Step by step instructions on how to Prune Crape Myrtle the right way.
By “right way’ We at Landscape Pros mean how we’ve effectively done it over the past 30 years in serving our valued customers in Manassas, VA and the surrounding area of Northern Virginia with full service landscape design and landscaping services.
So let’s get to business…with regards to pruning crape myrtles, it is smarter to let them be than to prune them inappropriately. We’ve all seen over-pruning, when every single year we see many individuals hack crape myrtles back excessively too far, and those appalling “knuckles” or monster “clench hands” when starting to shape. These clench hands develop bigger consistently when groundskeepers and grass care “experts” cut the earlier years branches right to the knuckles.
At the point when all a years ago branches growth are scaled back to their beginning it makes the tree complete two things:
1. Produce bigger however fewer blooming bunches than it regularly would.
2. Produce longer branches than it regularly would.
Longer sobbing branches and bigger blossoms groups may sound pleasant, however, maybe not so? In any case, when the myrtle tree is in full blossom those long branches can’t uphold the heaviness of hefty, large blossoms. At that point, a when an unexpected downpour tags along…the branches will sob to the ground and regularly sever. This is Bad. Don’t Worry, it doesn’t need to be that way.
By utilizing the technique Landscape Pros uses for pruning, you can dodge these problems and issues. Additionally, with all things being equal, you’ll be pruning in a manner that will advance twice as numerous branches each developing season – which will result a more full tree overhang and produce twice as numerous sprouts!
At the point when a crape myrtle is pruned appropriately:
1. It will create double the quantity of branches, and along these lines double the quantity of sprouts as it did during the earlier year.
2. The new branches will be sufficiently able to help blossoms.
Note: When a crape myrtle has arrived at 5 to 8 years in age and additionally has built up a decent, full covering, the experts at Landscape Pros recommend to typically end pruning on the highest point of the tree.
When is the Right Time to Prune Crape Myrtle .
Wrong season pruning would mean November and December. Try not to let “peer pressure” by neighbors and business cultivating teams get to you. If you trim the crapes over the most recent two months of the year, and in Virginia, we get a warming pattern just after, the trees may really begin putting on new development. That new development will be exceptionally vulnerable to frosty climate. This new development will likewise bring the chilly weather directly into the plant, making unnecessary harm to the tree that ought to rest in torpidity.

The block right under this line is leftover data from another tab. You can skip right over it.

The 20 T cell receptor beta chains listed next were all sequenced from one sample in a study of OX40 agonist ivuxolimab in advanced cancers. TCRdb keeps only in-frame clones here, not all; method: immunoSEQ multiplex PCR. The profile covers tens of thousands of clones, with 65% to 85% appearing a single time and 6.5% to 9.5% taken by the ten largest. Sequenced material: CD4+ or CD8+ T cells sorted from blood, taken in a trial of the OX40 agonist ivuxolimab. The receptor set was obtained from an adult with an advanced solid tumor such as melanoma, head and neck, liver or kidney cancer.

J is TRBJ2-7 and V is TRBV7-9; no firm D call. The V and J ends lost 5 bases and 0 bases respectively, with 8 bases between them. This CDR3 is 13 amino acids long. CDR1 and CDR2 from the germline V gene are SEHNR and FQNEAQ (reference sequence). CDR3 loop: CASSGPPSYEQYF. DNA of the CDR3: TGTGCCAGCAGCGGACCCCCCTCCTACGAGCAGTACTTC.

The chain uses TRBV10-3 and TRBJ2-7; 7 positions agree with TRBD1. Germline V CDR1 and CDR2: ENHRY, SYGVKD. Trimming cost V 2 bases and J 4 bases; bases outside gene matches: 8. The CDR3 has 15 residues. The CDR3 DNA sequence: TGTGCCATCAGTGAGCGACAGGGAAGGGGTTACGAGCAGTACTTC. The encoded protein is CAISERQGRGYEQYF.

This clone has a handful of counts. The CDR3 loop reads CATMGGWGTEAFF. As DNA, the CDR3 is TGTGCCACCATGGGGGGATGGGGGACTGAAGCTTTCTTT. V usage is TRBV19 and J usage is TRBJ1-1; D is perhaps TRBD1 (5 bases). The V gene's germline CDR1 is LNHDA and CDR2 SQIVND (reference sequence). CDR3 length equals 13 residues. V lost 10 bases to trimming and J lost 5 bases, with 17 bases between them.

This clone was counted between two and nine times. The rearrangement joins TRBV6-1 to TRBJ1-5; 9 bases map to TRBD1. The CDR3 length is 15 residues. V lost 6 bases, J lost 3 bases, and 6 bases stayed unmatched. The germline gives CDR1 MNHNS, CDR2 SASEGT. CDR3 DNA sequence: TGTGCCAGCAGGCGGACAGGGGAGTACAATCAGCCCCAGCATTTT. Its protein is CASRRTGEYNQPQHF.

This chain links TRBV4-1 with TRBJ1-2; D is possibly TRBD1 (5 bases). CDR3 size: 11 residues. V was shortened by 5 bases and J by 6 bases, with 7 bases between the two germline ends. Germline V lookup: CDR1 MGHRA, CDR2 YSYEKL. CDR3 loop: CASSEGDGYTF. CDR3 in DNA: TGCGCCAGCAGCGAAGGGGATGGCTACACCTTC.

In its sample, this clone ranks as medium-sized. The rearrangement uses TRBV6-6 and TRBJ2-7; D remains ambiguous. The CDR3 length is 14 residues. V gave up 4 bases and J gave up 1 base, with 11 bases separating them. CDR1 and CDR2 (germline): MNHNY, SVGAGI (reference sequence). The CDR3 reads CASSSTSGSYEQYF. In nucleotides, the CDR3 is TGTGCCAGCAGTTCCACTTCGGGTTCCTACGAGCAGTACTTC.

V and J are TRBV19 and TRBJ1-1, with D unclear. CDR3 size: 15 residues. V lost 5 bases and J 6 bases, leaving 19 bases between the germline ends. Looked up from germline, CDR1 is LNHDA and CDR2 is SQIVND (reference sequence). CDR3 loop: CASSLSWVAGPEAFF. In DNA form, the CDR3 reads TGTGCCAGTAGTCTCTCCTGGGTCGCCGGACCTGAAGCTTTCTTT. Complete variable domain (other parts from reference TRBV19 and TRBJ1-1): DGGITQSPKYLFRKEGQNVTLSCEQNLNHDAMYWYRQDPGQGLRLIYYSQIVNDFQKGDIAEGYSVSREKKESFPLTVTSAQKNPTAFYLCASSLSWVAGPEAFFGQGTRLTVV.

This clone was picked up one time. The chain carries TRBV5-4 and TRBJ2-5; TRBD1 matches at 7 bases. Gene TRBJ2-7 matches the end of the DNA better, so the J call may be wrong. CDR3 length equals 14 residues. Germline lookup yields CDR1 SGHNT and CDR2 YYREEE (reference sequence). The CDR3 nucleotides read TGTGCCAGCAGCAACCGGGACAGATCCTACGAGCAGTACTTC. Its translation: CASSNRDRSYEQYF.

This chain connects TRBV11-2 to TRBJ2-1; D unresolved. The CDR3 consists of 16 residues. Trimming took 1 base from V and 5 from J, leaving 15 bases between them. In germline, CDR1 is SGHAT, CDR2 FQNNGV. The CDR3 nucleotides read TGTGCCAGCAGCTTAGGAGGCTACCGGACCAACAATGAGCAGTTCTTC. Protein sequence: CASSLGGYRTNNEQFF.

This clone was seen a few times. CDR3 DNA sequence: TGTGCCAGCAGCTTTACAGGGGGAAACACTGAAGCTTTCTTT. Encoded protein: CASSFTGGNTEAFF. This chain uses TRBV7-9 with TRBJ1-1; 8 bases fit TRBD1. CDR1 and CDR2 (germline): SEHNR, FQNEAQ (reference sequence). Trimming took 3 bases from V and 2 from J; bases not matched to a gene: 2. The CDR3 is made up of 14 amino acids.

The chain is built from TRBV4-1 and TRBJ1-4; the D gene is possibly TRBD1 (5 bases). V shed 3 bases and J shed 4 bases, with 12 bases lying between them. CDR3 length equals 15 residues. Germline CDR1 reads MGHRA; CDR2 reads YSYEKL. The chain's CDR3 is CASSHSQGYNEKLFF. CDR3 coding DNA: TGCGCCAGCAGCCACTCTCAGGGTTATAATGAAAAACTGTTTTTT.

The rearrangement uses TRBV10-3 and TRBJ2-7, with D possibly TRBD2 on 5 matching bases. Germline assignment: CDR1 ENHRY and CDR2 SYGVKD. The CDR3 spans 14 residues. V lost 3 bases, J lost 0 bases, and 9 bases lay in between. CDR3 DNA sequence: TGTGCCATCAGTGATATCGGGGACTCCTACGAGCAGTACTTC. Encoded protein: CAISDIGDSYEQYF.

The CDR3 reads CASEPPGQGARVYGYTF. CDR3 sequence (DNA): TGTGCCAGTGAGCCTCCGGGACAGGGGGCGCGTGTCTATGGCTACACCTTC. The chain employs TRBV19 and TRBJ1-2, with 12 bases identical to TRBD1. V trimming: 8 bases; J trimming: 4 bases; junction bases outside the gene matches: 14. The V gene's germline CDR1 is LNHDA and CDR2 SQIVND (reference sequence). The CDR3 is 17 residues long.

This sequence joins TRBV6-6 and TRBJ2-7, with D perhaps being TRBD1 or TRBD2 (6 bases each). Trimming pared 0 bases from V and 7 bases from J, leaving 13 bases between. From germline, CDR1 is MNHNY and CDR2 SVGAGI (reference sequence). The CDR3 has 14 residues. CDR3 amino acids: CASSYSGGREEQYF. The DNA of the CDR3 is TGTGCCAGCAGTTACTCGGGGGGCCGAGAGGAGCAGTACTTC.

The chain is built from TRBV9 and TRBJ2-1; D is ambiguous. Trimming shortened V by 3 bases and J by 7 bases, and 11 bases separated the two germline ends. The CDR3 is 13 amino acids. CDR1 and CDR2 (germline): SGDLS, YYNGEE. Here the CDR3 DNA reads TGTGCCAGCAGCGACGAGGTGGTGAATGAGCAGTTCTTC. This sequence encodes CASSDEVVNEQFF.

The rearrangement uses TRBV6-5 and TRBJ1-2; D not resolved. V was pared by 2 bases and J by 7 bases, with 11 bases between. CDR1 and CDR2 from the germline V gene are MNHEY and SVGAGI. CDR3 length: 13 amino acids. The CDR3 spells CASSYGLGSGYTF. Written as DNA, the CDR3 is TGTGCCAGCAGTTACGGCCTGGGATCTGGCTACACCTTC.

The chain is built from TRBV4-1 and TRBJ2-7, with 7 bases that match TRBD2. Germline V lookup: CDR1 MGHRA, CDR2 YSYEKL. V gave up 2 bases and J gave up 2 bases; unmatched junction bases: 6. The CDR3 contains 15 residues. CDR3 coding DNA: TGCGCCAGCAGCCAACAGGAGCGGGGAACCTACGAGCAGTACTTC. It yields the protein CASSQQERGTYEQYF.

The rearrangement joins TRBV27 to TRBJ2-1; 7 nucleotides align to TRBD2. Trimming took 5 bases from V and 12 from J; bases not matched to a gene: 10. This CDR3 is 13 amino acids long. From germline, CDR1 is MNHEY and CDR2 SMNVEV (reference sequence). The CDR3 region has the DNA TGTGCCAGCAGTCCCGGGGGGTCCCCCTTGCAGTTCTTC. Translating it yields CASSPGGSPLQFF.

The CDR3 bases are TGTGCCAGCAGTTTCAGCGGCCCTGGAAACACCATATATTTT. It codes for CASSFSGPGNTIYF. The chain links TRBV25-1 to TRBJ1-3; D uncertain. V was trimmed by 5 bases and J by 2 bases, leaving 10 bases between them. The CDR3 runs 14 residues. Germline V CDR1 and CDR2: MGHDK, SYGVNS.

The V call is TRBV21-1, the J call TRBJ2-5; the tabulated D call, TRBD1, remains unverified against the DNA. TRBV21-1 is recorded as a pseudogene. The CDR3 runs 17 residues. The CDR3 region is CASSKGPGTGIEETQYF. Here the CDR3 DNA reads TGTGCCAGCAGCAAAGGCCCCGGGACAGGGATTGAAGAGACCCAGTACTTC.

Thus, our specialists at Landscape Pros say the best time to prune crape myrtle is in pre-spring or late-winter and only before new growth development arises. We hope this information is helpful in caring for your Crape Myrtle trees. If not, call Landscape Pros @ 571.535.8622 for assistance. We will be glad to provide you all your Landscape design and Landscaping Services needed.
Steps To Prune Crape Myrtle Trees
- Bypass Pruners for up to 5/8″ branch diameter
- Lopper Pruners for up to 1-1/2″ branch diameter
- Gardening Gloves recommended
Use Figure A below that depicts a 4-year-old crape myrtle tree as it may appear in late winter, while still in dormancy, and before new tree growth has begun to emerge. This tree example has been properly pruned for 3 years and is ready to be pruned for the coming year. If your tree bloomed the previous year, and you didn’t remove the seed clusters, you should see these on some of the tips of last year’s stems.
In reviewing the diagram more closely you will notice where pruning cuts were made in previous years, and that wherever cuts were made two new branches emerged from beneath the cuts.
Figure B below indicates where to make cuts when pruning your crape myrtle tree. The rule of thumb is to trace down from the top of a stem (from the seedpods if the tree bloomed), to where that stem meets a branch. Using a pair of sharp bypass or lopper pruners make a cut about 6 to 12 inches above the intersection – never below the intersection.
Alternatively, when deciding where to make your cuts, you can grab the tip of stem and bend it over, making your cut right at the point where the stem starts to bend. Either way, the stub that is left should be strong enough to support the new branches that will emerge just below the point at which you made your cut.
Repeat this process until all stems have been cut as is shown in Figure C below.
Figure C below shows a crape myrtle that has been properly pruned. All top stems have been pruned to a point 6 to 12 inches above the intersection where the stem meets a branch. Two new stems will emerge from beneath your cuts made. By using this method of pruning you will be promoting twice as many branches every season – which means a fuller canopy and twice as many blooms.
To further “clean up” your crape myrtle tree, you can also prune any suckers that grew from the base of the trunk and any twiggy growth that emerged up and along the trees main trunk(s). That is all there is to it. Now you can sit back and watch your crape myrtle grow much fuller and produce twice as many flower clusters every season! Like Us on Facebook